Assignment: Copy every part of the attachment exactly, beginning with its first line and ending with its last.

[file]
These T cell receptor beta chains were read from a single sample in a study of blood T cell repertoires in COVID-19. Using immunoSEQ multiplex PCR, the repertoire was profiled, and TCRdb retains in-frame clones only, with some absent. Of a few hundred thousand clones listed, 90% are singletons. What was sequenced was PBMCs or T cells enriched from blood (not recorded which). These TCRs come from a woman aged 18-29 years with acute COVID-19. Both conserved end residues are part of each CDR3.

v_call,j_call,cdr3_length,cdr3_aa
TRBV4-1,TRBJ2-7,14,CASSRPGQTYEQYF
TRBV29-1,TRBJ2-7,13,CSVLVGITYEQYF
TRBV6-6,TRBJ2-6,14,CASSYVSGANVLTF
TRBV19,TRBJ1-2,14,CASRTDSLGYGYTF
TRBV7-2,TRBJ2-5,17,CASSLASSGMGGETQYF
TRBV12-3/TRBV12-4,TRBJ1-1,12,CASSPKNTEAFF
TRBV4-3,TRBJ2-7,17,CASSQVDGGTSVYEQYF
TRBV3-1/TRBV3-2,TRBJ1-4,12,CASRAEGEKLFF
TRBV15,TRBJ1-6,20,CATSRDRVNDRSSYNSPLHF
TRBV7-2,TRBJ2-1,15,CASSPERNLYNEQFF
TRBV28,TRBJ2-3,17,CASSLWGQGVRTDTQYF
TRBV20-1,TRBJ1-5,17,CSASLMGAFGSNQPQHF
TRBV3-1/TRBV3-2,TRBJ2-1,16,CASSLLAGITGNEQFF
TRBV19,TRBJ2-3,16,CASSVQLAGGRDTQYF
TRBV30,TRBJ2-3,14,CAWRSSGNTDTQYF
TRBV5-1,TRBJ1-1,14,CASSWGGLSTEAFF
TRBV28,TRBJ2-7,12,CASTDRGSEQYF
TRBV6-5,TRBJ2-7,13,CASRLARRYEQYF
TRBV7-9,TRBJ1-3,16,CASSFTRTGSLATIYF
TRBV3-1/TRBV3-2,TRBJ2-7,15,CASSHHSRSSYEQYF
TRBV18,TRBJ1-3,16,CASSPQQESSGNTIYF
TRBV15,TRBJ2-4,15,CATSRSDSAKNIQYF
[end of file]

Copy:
These T cell receptor beta chains were read from a single sample in a study of blood T cell repertoires in COVID-19. Using immunoSEQ multiplex PCR, the repertoire was profiled, and TCRdb retains in-frame clones only, with some absent. Of a few hundred thousand clones listed, 90% are singletons. What was sequenced was PBMCs or T cells enriched from blood (not recorded which). These TCRs come from a woman aged 18-29 years with acute COVID-19. Both conserved end residues are part of each CDR3.

v_call,j_call,cdr3_length,cdr3_aa
TRBV4-1,TRBJ2-7,14,CASSRPGQTYEQYF
TRBV29-1,TRBJ2-7,13,CSVLVGITYEQYF
TRBV6-6,TRBJ2-6,14,CASSYVSGANVLTF
TRBV19,TRBJ1-2,14,CASRTDSLGYGYTF
TRBV7-2,TRBJ2-5,17,CASSLASSGMGGETQYF
TRBV12-3/TRBV12-4,TRBJ1-1,12,CASSPKNTEAFF
TRBV4-3,TRBJ2-7,17,CASSQVDGGTSVYEQYF
TRBV3-1/TRBV3-2,TRBJ1-4,12,CASRAEGEKLFF
TRBV15,TRBJ1-6,20,CATSRDRVNDRSSYNSPLHF
TRBV7-2,TRBJ2-1,15,CASSPERNLYNEQFF
TRBV28,TRBJ2-3,17,CASSLWGQGVRTDTQYF
TRBV20-1,TRBJ1-5,17,CSASLMGAFGSNQPQHF
TRBV3-1/TRBV3-2,TRBJ2-1,16,CASSLLAGITGNEQFF
TRBV19,TRBJ2-3,16,CASSVQLAGGRDTQYF
TRBV30,TRBJ2-3,14,CAWRSSGNTDTQYF
TRBV5-1,TRBJ1-1,14,CASSWGGLSTEAFF
TRBV28,TRBJ2-7,12,CASTDRGSEQYF
TRBV6-5,TRBJ2-7,13,CASRLARRYEQYF
TRBV7-9,TRBJ1-3,16,CASSFTRTGSLATIYF
TRBV3-1/TRBV3-2,TRBJ2-7,15,CASSHHSRSSYEQYF
TRBV18,TRBJ1-3,16,CASSPQQESSGNTIYF
TRBV15,TRBJ2-4,15,CATSRSDSAKNIQYF